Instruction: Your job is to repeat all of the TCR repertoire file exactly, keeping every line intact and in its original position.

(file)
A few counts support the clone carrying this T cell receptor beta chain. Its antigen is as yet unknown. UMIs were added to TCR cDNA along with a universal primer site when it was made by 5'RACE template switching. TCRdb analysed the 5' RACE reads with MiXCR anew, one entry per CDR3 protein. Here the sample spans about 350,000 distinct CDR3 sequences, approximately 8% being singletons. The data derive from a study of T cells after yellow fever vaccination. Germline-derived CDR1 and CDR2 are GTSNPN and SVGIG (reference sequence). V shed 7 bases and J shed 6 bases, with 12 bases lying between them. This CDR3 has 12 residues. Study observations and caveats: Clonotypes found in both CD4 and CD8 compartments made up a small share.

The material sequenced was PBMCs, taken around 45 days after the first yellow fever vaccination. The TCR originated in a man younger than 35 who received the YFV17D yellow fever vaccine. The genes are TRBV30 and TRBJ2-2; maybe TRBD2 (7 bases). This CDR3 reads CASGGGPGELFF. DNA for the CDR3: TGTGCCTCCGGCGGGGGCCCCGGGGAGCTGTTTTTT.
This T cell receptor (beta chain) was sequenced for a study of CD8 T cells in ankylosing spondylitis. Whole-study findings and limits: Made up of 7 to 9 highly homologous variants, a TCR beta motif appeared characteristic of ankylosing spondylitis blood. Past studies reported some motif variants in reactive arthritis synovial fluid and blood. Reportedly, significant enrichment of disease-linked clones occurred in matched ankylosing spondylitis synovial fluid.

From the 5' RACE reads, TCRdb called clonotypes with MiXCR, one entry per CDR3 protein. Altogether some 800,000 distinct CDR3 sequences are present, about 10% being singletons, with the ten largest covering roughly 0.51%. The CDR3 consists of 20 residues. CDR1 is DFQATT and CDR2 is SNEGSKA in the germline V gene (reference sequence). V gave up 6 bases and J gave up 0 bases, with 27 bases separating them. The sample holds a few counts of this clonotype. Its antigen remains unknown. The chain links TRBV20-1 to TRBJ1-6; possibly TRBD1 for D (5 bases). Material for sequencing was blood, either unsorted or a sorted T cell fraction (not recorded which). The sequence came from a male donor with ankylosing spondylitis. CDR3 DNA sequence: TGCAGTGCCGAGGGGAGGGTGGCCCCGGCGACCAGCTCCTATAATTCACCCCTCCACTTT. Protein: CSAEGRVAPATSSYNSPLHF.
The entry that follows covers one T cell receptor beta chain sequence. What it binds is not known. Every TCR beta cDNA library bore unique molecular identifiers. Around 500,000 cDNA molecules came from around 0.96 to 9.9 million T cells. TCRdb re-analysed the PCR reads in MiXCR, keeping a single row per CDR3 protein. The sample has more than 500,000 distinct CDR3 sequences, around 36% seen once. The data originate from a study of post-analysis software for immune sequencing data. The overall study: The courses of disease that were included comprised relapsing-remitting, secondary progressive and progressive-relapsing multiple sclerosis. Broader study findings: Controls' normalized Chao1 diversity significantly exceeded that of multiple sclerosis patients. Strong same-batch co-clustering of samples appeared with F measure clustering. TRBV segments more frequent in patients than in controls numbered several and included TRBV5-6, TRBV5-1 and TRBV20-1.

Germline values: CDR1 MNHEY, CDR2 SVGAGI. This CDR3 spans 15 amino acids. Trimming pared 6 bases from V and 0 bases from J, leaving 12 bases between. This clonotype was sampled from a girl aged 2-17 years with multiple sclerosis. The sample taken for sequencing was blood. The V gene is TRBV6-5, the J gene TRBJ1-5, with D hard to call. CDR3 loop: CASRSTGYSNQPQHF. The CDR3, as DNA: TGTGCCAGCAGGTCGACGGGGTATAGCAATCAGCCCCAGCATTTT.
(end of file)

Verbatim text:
A few counts support the clone carrying this T cell receptor beta chain. Its antigen is as yet unknown. UMIs were added to TCR cDNA along with a universal primer site when it was made by 5'RACE template switching. TCRdb analysed the 5' RACE reads with MiXCR anew, one entry per CDR3 protein. Here the sample spans about 350,000 distinct CDR3 sequences, approximately 8% being singletons. The data derive from a study of T cells after yellow fever vaccination. Germline-derived CDR1 and CDR2 are GTSNPN and SVGIG (reference sequence). V shed 7 bases and J shed 6 bases, with 12 bases lying between them. This CDR3 has 12 residues. Study observations and caveats: Clonotypes found in both CD4 and CD8 compartments made up a small share.

The material sequenced was PBMCs, taken around 45 days after the first yellow fever vaccination. The TCR originated in a man younger than 35 who received the YFV17D yellow fever vaccine. The genes are TRBV30 and TRBJ2-2; maybe TRBD2 (7 bases). This CDR3 reads CASGGGPGELFF. DNA for the CDR3: TGTGCCTCCGGCGGGGGCCCCGGGGAGCTGTTTTTT.
This T cell receptor (beta chain) was sequenced for a study of CD8 T cells in ankylosing spondylitis. Whole-study findings and limits: Made up of 7 to 9 highly homologous variants, a TCR beta motif appeared characteristic of ankylosing spondylitis blood. Past studies reported some motif variants in reactive arthritis synovial fluid and blood. Reportedly, significant enrichment of disease-linked clones occurred in matched ankylosing spondylitis synovial fluid.

From the 5' RACE reads, TCRdb called clonotypes with MiXCR, one entry per CDR3 protein. Altogether some 800,000 distinct CDR3 sequences are present, about 10% being singletons, with the ten largest covering roughly 0.51%. The CDR3 consists of 20 residues. CDR1 is DFQATT and CDR2 is SNEGSKA in the germline V gene (reference sequence). V gave up 6 bases and J gave up 0 bases, with 27 bases separating them. The sample holds a few counts of this clonotype. Its antigen remains unknown. The chain links TRBV20-1 to TRBJ1-6; possibly TRBD1 for D (5 bases). Material for sequencing was blood, either unsorted or a sorted T cell fraction (not recorded which). The sequence came from a male donor with ankylosing spondylitis. CDR3 DNA sequence: TGCAGTGCCGAGGGGAGGGTGGCCCCGGCGACCAGCTCCTATAATTCACCCCTCCACTTT. Protein: CSAEGRVAPATSSYNSPLHF.
The entry that follows covers one T cell receptor beta chain sequence. What it binds is not known. Every TCR beta cDNA library bore unique molecular identifiers. Around 500,000 cDNA molecules came from around 0.96 to 9.9 million T cells. TCRdb re-analysed the PCR reads in MiXCR, keeping a single row per CDR3 protein. The sample has more than 500,000 distinct CDR3 sequences, around 36% seen once. The data originate from a study of post-analysis software for immune sequencing data. The overall study: The courses of disease that were included comprised relapsing-remitting, secondary progressive and progressive-relapsing multiple sclerosis. Broader study findings: Controls' normalized Chao1 diversity significantly exceeded that of multiple sclerosis patients. Strong same-batch co-clustering of samples appeared with F measure clustering. TRBV segments more frequent in patients than in controls numbered several and included TRBV5-6, TRBV5-1 and TRBV20-1.

Germline values: CDR1 MNHEY, CDR2 SVGAGI. This CDR3 spans 15 amino acids. Trimming pared 6 bases from V and 0 bases from J, leaving 12 bases between. This clonotype was sampled from a girl aged 2-17 years with multiple sclerosis. The sample taken for sequencing was blood. The V gene is TRBV6-5, the J gene TRBJ1-5, with D hard to call. CDR3 loop: CASRSTGYSNQPQHF. The CDR3, as DNA: TGTGCCAGCAGGTCGACGGGGTATAGCAATCAGCCCCAGCATTTT.